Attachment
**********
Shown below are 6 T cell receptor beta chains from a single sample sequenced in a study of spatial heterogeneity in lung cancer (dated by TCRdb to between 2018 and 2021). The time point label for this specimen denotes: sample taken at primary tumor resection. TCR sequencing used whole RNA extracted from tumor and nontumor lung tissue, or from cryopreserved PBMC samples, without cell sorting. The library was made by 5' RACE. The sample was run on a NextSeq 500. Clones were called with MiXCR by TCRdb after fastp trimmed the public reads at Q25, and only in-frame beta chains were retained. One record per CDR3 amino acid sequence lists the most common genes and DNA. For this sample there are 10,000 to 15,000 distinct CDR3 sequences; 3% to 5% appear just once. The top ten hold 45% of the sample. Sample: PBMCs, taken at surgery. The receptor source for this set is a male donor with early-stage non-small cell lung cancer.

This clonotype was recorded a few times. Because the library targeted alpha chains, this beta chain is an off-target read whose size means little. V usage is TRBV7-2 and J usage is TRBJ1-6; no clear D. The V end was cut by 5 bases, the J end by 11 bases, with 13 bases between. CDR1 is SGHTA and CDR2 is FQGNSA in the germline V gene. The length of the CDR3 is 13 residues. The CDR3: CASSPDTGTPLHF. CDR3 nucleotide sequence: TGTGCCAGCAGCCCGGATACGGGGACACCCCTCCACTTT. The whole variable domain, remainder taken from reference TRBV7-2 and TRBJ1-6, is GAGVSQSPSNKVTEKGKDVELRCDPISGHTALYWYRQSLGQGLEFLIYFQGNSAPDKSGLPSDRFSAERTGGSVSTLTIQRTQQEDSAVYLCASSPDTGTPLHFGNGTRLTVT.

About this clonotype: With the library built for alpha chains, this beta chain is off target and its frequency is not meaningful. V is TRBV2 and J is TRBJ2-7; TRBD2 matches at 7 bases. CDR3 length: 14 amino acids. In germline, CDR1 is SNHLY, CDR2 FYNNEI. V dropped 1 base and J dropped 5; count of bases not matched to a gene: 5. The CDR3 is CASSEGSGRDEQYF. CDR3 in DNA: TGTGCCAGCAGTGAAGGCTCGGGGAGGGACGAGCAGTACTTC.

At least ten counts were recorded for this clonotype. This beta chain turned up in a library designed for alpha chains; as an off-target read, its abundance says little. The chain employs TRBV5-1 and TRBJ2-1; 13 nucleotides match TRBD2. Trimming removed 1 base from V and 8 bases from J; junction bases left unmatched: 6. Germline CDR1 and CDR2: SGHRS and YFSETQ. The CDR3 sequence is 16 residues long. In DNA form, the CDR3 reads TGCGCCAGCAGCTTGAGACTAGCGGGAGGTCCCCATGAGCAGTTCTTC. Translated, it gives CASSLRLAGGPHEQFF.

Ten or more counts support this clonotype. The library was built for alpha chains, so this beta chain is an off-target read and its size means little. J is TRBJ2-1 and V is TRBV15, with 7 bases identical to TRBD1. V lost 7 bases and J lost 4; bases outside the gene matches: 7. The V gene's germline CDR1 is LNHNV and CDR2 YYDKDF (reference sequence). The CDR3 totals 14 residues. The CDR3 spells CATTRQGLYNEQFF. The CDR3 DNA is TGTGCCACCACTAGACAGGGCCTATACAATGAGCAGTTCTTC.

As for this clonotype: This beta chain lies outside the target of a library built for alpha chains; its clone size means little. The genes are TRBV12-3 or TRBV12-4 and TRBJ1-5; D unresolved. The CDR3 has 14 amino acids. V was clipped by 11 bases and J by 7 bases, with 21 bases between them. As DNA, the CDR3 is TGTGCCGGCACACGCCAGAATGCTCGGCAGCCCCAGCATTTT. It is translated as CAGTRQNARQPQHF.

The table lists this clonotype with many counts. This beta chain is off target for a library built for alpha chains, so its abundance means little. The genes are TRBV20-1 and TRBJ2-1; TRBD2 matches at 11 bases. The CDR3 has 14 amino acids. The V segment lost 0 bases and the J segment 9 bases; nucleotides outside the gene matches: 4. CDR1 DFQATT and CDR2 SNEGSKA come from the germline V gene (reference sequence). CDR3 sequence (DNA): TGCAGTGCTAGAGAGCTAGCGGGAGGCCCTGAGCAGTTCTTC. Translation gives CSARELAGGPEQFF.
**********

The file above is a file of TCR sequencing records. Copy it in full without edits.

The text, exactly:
Shown below are 6 T cell receptor beta chains from a single sample sequenced in a study of spatial heterogeneity in lung cancer (dated by TCRdb to between 2018 and 2021). The time point label for this specimen denotes: sample taken at primary tumor resection. TCR sequencing used whole RNA extracted from tumor and nontumor lung tissue, or from cryopreserved PBMC samples, without cell sorting. The library was made by 5' RACE. The sample was run on a NextSeq 500. Clones were called with MiXCR by TCRdb after fastp trimmed the public reads at Q25, and only in-frame beta chains were retained. One record per CDR3 amino acid sequence lists the most common genes and DNA. For this sample there are 10,000 to 15,000 distinct CDR3 sequences; 3% to 5% appear just once. The top ten hold 45% of the sample. Sample: PBMCs, taken at surgery. The receptor source for this set is a male donor with early-stage non-small cell lung cancer.

This clonotype was recorded a few times. Because the library targeted alpha chains, this beta chain is an off-target read whose size means little. V usage is TRBV7-2 and J usage is TRBJ1-6; no clear D. The V end was cut by 5 bases, the J end by 11 bases, with 13 bases between. CDR1 is SGHTA and CDR2 is FQGNSA in the germline V gene. The length of the CDR3 is 13 residues. The CDR3: CASSPDTGTPLHF. CDR3 nucleotide sequence: TGTGCCAGCAGCCCGGATACGGGGACACCCCTCCACTTT. The whole variable domain, remainder taken from reference TRBV7-2 and TRBJ1-6, is GAGVSQSPSNKVTEKGKDVELRCDPISGHTALYWYRQSLGQGLEFLIYFQGNSAPDKSGLPSDRFSAERTGGSVSTLTIQRTQQEDSAVYLCASSPDTGTPLHFGNGTRLTVT.

About this clonotype: With the library built for alpha chains, this beta chain is off target and its frequency is not meaningful. V is TRBV2 and J is TRBJ2-7; TRBD2 matches at 7 bases. CDR3 length: 14 amino acids. In germline, CDR1 is SNHLY, CDR2 FYNNEI. V dropped 1 base and J dropped 5; count of bases not matched to a gene: 5. The CDR3 is CASSEGSGRDEQYF. CDR3 in DNA: TGTGCCAGCAGTGAAGGCTCGGGGAGGGACGAGCAGTACTTC.

At least ten counts were recorded for this clonotype. This beta chain turned up in a library designed for alpha chains; as an off-target read, its abundance says little. The chain employs TRBV5-1 and TRBJ2-1; 13 nucleotides match TRBD2. Trimming removed 1 base from V and 8 bases from J; junction bases left unmatched: 6. Germline CDR1 and CDR2: SGHRS and YFSETQ. The CDR3 sequence is 16 residues long. In DNA form, the CDR3 reads TGCGCCAGCAGCTTGAGACTAGCGGGAGGTCCCCATGAGCAGTTCTTC. Translated, it gives CASSLRLAGGPHEQFF.

Ten or more counts support this clonotype. The library was built for alpha chains, so this beta chain is an off-target read and its size means little. J is TRBJ2-1 and V is TRBV15, with 7 bases identical to TRBD1. V lost 7 bases and J lost 4; bases outside the gene matches: 7. The V gene's germline CDR1 is LNHNV and CDR2 YYDKDF (reference sequence). The CDR3 totals 14 residues. The CDR3 spells CATTRQGLYNEQFF. The CDR3 DNA is TGTGCCACCACTAGACAGGGCCTATACAATGAGCAGTTCTTC.

As for this clonotype: This beta chain lies outside the target of a library built for alpha chains; its clone size means little. The genes are TRBV12-3 or TRBV12-4 and TRBJ1-5; D unresolved. The CDR3 has 14 amino acids. V was clipped by 11 bases and J by 7 bases, with 21 bases between them. As DNA, the CDR3 is TGTGCCGGCACACGCCAGAATGCTCGGCAGCCCCAGCATTTT. It is translated as CAGTRQNARQPQHF.

The table lists this clonotype with many counts. This beta chain is off target for a library built for alpha chains, so its abundance means little. The genes are TRBV20-1 and TRBJ2-1; TRBD2 matches at 11 bases. The CDR3 has 14 amino acids. The V segment lost 0 bases and the J segment 9 bases; nucleotides outside the gene matches: 4. CDR1 DFQATT and CDR2 SNEGSKA come from the germline V gene (reference sequence). CDR3 sequence (DNA): TGCAGTGCTAGAGAGCTAGCGGGAGGCCCTGAGCAGTTCTTC. Translation gives CSARELAGGPEQFF.